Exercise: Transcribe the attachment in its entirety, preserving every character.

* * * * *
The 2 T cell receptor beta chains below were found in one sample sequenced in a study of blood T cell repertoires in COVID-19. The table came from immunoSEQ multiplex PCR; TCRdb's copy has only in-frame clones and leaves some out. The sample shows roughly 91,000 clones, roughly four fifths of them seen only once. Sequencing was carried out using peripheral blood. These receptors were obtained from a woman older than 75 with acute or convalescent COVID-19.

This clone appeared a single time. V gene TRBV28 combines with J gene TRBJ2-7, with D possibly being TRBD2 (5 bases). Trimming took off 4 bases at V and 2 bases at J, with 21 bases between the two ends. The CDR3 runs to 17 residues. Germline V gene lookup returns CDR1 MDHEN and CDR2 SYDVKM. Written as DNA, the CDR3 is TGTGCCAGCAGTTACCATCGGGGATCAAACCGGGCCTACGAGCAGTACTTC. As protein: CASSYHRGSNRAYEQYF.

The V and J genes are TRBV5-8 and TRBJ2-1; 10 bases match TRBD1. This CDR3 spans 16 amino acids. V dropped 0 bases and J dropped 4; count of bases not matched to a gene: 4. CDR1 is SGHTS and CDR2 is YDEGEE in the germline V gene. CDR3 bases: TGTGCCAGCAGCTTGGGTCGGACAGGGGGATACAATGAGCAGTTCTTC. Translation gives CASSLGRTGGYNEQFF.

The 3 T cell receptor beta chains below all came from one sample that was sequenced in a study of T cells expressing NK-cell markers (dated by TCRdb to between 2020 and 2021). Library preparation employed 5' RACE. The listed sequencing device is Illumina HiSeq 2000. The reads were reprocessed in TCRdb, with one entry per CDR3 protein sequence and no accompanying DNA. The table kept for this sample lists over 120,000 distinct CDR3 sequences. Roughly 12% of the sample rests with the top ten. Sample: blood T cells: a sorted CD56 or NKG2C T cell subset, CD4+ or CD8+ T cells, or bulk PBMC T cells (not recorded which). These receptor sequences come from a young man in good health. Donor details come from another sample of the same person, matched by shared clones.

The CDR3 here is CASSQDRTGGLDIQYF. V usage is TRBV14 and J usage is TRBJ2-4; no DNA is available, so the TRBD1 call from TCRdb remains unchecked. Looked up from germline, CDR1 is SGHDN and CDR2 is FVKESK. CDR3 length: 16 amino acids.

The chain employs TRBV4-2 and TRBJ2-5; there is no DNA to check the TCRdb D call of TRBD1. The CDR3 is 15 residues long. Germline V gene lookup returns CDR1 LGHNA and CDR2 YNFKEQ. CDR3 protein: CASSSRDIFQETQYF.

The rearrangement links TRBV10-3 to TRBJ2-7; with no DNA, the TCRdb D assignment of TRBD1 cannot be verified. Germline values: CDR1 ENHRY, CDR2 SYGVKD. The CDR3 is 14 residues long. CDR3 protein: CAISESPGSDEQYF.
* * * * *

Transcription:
The 2 T cell receptor beta chains below were found in one sample sequenced in a study of blood T cell repertoires in COVID-19. The table came from immunoSEQ multiplex PCR; TCRdb's copy has only in-frame clones and leaves some out. The sample shows roughly 91,000 clones, roughly four fifths of them seen only once. Sequencing was carried out using peripheral blood. These receptors were obtained from a woman older than 75 with acute or convalescent COVID-19.

This clone appeared a single time. V gene TRBV28 combines with J gene TRBJ2-7, with D possibly being TRBD2 (5 bases). Trimming took off 4 bases at V and 2 bases at J, with 21 bases between the two ends. The CDR3 runs to 17 residues. Germline V gene lookup returns CDR1 MDHEN and CDR2 SYDVKM. Written as DNA, the CDR3 is TGTGCCAGCAGTTACCATCGGGGATCAAACCGGGCCTACGAGCAGTACTTC. As protein: CASSYHRGSNRAYEQYF.

The V and J genes are TRBV5-8 and TRBJ2-1; 10 bases match TRBD1. This CDR3 spans 16 amino acids. V dropped 0 bases and J dropped 4; count of bases not matched to a gene: 4. CDR1 is SGHTS and CDR2 is YDEGEE in the germline V gene. CDR3 bases: TGTGCCAGCAGCTTGGGTCGGACAGGGGGATACAATGAGCAGTTCTTC. Translation gives CASSLGRTGGYNEQFF.

The 3 T cell receptor beta chains below all came from one sample that was sequenced in a study of T cells expressing NK-cell markers (dated by TCRdb to between 2020 and 2021). Library preparation employed 5' RACE. The listed sequencing device is Illumina HiSeq 2000. The reads were reprocessed in TCRdb, with one entry per CDR3 protein sequence and no accompanying DNA. The table kept for this sample lists over 120,000 distinct CDR3 sequences. Roughly 12% of the sample rests with the top ten. Sample: blood T cells: a sorted CD56 or NKG2C T cell subset, CD4+ or CD8+ T cells, or bulk PBMC T cells (not recorded which). These receptor sequences come from a young man in good health. Donor details come from another sample of the same person, matched by shared clones.

The CDR3 here is CASSQDRTGGLDIQYF. V usage is TRBV14 and J usage is TRBJ2-4; no DNA is available, so the TRBD1 call from TCRdb remains unchecked. Looked up from germline, CDR1 is SGHDN and CDR2 is FVKESK. CDR3 length: 16 amino acids.

The chain employs TRBV4-2 and TRBJ2-5; there is no DNA to check the TCRdb D call of TRBD1. The CDR3 is 15 residues long. Germline V gene lookup returns CDR1 LGHNA and CDR2 YNFKEQ. CDR3 protein: CASSSRDIFQETQYF.

The rearrangement links TRBV10-3 to TRBJ2-7; with no DNA, the TCRdb D assignment of TRBD1 cannot be verified. Germline values: CDR1 ENHRY, CDR2 SYGVKD. The CDR3 is 14 residues long. CDR3 protein: CAISESPGSDEQYF.